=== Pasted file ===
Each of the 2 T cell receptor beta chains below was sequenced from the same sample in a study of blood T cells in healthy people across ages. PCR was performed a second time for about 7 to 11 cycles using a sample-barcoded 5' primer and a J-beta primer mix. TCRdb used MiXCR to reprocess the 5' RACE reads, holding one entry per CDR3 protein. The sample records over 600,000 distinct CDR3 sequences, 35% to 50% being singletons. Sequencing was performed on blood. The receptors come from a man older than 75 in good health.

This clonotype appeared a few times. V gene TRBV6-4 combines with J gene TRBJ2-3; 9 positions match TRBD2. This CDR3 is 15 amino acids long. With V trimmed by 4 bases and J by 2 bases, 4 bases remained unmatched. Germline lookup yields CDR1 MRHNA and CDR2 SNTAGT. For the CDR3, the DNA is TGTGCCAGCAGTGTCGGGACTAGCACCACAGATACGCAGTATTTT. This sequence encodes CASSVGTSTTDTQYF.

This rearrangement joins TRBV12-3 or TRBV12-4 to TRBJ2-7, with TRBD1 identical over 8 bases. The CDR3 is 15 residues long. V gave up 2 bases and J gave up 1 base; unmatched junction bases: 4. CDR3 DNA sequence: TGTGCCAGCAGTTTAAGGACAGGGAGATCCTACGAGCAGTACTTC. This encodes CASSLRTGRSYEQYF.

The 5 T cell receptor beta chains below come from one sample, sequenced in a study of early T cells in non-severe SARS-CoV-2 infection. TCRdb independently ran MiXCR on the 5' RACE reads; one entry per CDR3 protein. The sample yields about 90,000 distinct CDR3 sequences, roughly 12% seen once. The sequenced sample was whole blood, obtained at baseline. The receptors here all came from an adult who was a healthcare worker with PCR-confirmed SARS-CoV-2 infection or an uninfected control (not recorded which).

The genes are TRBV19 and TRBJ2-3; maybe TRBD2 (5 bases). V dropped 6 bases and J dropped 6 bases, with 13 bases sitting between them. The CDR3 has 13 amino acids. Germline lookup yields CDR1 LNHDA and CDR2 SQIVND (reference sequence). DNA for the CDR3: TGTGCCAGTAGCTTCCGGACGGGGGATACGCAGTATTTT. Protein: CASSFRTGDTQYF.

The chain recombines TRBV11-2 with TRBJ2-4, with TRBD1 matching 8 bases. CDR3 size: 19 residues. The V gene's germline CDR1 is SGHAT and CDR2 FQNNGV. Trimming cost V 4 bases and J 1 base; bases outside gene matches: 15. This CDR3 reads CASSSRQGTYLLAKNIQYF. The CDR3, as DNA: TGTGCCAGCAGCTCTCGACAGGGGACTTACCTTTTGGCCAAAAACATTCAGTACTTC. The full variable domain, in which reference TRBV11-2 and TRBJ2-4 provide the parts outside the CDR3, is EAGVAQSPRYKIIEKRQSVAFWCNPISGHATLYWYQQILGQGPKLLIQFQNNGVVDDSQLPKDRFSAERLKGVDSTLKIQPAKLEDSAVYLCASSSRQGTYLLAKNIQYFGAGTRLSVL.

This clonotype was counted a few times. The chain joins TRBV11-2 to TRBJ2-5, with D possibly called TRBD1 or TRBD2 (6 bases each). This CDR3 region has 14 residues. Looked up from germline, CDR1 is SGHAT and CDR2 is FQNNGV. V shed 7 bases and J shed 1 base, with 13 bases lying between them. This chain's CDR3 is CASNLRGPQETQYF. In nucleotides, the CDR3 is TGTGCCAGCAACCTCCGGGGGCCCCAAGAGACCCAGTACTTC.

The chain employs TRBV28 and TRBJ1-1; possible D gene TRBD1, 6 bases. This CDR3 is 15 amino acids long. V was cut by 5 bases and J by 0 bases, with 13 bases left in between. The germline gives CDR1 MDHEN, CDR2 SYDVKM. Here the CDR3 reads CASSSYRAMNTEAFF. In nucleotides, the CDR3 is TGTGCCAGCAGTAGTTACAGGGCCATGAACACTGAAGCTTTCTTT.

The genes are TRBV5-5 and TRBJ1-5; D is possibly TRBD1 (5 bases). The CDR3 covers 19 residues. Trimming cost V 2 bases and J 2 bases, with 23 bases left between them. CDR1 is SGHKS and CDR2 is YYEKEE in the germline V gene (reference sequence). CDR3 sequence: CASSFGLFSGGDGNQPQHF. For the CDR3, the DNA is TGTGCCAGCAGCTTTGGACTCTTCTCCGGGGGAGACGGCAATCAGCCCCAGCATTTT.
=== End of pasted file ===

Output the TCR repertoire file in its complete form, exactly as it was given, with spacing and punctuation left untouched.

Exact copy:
Each of the 2 T cell receptor beta chains below was sequenced from the same sample in a study of blood T cells in healthy people across ages. PCR was performed a second time for about 7 to 11 cycles using a sample-barcoded 5' primer and a J-beta primer mix. TCRdb used MiXCR to reprocess the 5' RACE reads, holding one entry per CDR3 protein. The sample records over 600,000 distinct CDR3 sequences, 35% to 50% being singletons. Sequencing was performed on blood. The receptors come from a man older than 75 in good health.

This clonotype appeared a few times. V gene TRBV6-4 combines with J gene TRBJ2-3; 9 positions match TRBD2. This CDR3 is 15 amino acids long. With V trimmed by 4 bases and J by 2 bases, 4 bases remained unmatched. Germline lookup yields CDR1 MRHNA and CDR2 SNTAGT. For the CDR3, the DNA is TGTGCCAGCAGTGTCGGGACTAGCACCACAGATACGCAGTATTTT. This sequence encodes CASSVGTSTTDTQYF.

This rearrangement joins TRBV12-3 or TRBV12-4 to TRBJ2-7, with TRBD1 identical over 8 bases. The CDR3 is 15 residues long. V gave up 2 bases and J gave up 1 base; unmatched junction bases: 4. CDR3 DNA sequence: TGTGCCAGCAGTTTAAGGACAGGGAGATCCTACGAGCAGTACTTC. This encodes CASSLRTGRSYEQYF.

The 5 T cell receptor beta chains below come from one sample, sequenced in a study of early T cells in non-severe SARS-CoV-2 infection. TCRdb independently ran MiXCR on the 5' RACE reads; one entry per CDR3 protein. The sample yields about 90,000 distinct CDR3 sequences, roughly 12% seen once. The sequenced sample was whole blood, obtained at baseline. The receptors here all came from an adult who was a healthcare worker with PCR-confirmed SARS-CoV-2 infection or an uninfected control (not recorded which).

The genes are TRBV19 and TRBJ2-3; maybe TRBD2 (5 bases). V dropped 6 bases and J dropped 6 bases, with 13 bases sitting between them. The CDR3 has 13 amino acids. Germline lookup yields CDR1 LNHDA and CDR2 SQIVND (reference sequence). DNA for the CDR3: TGTGCCAGTAGCTTCCGGACGGGGGATACGCAGTATTTT. Protein: CASSFRTGDTQYF.

The chain recombines TRBV11-2 with TRBJ2-4, with TRBD1 matching 8 bases. CDR3 size: 19 residues. The V gene's germline CDR1 is SGHAT and CDR2 FQNNGV. Trimming cost V 4 bases and J 1 base; bases outside gene matches: 15. This CDR3 reads CASSSRQGTYLLAKNIQYF. The CDR3, as DNA: TGTGCCAGCAGCTCTCGACAGGGGACTTACCTTTTGGCCAAAAACATTCAGTACTTC. The full variable domain, in which reference TRBV11-2 and TRBJ2-4 provide the parts outside the CDR3, is EAGVAQSPRYKIIEKRQSVAFWCNPISGHATLYWYQQILGQGPKLLIQFQNNGVVDDSQLPKDRFSAERLKGVDSTLKIQPAKLEDSAVYLCASSSRQGTYLLAKNIQYFGAGTRLSVL.

This clonotype was counted a few times. The chain joins TRBV11-2 to TRBJ2-5, with D possibly called TRBD1 or TRBD2 (6 bases each). This CDR3 region has 14 residues. Looked up from germline, CDR1 is SGHAT and CDR2 is FQNNGV. V shed 7 bases and J shed 1 base, with 13 bases lying between them. This chain's CDR3 is CASNLRGPQETQYF. In nucleotides, the CDR3 is TGTGCCAGCAACCTCCGGGGGCCCCAAGAGACCCAGTACTTC.

The chain employs TRBV28 and TRBJ1-1; possible D gene TRBD1, 6 bases. This CDR3 is 15 amino acids long. V was cut by 5 bases and J by 0 bases, with 13 bases left in between. The germline gives CDR1 MDHEN, CDR2 SYDVKM. Here the CDR3 reads CASSSYRAMNTEAFF. In nucleotides, the CDR3 is TGTGCCAGCAGTAGTTACAGGGCCATGAACACTGAAGCTTTCTTT.

The genes are TRBV5-5 and TRBJ1-5; D is possibly TRBD1 (5 bases). The CDR3 covers 19 residues. Trimming cost V 2 bases and J 2 bases, with 23 bases left between them. CDR1 is SGHKS and CDR2 is YYEKEE in the germline V gene (reference sequence). CDR3 sequence: CASSFGLFSGGDGNQPQHF. For the CDR3, the DNA is TGTGCCAGCAGCTTTGGACTCTTCTCCGGGGGAGACGGCAATCAGCCCCAGCATTTT.